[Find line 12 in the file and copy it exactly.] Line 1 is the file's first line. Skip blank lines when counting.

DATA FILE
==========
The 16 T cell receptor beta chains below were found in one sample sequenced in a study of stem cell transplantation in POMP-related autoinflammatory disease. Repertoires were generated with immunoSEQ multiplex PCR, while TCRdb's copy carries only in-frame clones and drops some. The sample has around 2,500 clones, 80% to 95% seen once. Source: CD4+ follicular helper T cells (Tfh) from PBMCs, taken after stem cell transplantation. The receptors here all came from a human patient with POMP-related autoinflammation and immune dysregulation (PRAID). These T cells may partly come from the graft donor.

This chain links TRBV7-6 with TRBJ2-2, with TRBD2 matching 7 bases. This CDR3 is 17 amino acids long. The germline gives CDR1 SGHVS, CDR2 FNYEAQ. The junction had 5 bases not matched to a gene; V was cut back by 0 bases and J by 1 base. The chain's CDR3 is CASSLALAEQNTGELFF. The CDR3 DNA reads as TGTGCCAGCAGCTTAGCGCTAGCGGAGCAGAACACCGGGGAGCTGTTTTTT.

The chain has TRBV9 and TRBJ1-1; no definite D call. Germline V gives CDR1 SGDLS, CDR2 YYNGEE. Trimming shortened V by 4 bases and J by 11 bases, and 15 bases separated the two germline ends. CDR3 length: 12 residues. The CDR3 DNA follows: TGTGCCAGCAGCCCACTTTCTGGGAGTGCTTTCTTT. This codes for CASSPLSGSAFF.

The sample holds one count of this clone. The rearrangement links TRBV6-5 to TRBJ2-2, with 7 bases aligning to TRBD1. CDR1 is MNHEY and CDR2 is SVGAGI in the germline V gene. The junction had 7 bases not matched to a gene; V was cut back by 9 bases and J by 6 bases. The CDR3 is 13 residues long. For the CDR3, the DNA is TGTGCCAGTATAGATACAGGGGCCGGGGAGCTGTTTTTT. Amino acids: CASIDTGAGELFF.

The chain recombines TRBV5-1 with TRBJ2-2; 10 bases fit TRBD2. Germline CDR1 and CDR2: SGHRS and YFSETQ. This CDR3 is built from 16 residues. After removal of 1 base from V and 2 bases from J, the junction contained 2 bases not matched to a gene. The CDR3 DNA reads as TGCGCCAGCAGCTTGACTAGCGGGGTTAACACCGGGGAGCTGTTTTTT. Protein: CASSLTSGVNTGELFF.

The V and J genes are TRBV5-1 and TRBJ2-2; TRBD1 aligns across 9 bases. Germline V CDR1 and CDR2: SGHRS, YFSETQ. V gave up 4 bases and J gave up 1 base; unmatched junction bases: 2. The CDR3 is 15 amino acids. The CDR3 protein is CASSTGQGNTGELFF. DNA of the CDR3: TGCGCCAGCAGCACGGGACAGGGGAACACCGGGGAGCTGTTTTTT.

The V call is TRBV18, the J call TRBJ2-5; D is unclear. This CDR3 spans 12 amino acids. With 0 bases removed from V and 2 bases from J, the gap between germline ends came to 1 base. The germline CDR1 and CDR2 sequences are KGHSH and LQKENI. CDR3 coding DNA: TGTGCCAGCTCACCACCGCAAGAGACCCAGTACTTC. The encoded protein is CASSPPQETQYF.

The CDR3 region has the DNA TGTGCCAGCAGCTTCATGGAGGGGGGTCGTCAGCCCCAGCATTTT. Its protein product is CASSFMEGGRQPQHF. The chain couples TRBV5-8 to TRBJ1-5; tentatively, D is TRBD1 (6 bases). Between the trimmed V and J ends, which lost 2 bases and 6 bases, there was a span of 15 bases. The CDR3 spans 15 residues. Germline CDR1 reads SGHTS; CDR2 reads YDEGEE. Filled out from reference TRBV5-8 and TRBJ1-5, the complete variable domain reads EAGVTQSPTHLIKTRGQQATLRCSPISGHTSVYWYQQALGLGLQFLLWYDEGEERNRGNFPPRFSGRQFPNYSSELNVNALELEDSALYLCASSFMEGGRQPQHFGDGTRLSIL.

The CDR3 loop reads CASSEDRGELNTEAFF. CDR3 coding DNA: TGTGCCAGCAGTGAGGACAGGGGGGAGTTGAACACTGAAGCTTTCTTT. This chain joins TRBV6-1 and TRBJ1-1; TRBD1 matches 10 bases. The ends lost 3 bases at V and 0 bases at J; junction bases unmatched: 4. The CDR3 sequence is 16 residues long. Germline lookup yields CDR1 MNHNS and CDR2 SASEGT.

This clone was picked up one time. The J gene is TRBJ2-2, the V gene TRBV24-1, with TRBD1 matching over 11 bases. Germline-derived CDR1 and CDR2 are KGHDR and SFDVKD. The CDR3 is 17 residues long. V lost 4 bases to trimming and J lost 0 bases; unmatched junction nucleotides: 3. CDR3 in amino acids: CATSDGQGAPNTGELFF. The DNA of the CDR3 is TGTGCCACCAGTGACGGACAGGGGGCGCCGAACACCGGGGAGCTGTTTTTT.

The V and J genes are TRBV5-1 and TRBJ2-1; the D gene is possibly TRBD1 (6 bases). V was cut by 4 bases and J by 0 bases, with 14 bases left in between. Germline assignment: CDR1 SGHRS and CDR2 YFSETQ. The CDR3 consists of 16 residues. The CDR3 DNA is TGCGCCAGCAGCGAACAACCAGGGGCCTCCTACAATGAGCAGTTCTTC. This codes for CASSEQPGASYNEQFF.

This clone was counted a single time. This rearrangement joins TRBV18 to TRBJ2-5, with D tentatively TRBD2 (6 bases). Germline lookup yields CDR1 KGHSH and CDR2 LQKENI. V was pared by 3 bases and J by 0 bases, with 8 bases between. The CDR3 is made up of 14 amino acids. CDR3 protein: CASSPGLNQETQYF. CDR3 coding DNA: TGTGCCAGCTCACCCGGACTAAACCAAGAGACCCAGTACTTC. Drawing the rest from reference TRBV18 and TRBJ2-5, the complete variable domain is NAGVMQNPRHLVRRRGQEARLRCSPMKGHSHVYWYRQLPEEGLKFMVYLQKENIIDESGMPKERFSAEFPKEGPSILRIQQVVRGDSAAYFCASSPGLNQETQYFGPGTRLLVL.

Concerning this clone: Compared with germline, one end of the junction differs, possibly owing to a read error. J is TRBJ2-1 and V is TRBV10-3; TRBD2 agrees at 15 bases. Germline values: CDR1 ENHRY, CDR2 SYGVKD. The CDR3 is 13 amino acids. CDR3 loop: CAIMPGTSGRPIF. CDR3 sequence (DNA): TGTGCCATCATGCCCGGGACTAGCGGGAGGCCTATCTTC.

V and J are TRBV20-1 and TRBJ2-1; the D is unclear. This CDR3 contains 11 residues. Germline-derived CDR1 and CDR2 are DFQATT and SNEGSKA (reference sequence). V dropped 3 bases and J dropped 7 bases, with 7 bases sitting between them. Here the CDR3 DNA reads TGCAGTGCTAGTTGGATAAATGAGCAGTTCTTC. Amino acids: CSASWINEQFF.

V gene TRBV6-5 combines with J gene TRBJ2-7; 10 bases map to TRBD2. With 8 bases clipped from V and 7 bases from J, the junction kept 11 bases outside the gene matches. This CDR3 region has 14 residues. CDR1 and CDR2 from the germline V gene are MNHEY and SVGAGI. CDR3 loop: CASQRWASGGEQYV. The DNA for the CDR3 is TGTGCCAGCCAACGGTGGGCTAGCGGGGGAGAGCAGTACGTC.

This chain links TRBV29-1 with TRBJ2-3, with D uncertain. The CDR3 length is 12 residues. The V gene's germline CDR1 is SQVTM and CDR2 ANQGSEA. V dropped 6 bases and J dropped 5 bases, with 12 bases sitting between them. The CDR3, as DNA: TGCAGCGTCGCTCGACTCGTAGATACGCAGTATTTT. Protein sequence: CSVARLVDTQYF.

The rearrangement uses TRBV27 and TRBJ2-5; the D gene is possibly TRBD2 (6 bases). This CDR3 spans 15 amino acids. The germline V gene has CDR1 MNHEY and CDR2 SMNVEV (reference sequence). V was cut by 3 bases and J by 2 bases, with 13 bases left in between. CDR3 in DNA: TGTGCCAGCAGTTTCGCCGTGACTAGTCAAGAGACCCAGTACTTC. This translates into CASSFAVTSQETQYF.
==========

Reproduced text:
This clone was counted a single time. This rearrangement joins TRBV18 to TRBJ2-5, with D tentatively TRBD2 (6 bases). Germline lookup yields CDR1 KGHSH and CDR2 LQKENI. V was pared by 3 bases and J by 0 bases, with 8 bases between. The CDR3 is made up of 14 amino acids. CDR3 protein: CASSPGLNQETQYF. CDR3 coding DNA: TGTGCCAGCTCACCCGGACTAAACCAAGAGACCCAGTACTTC. Drawing the rest from reference TRBV18 and TRBJ2-5, the complete variable domain is NAGVMQNPRHLVRRRGQEARLRCSPMKGHSHVYWYRQLPEEGLKFMVYLQKENIIDESGMPKERFSAEFPKEGPSILRIQQVVRGDSAAYFCASSPGLNQETQYFGPGTRLLVL.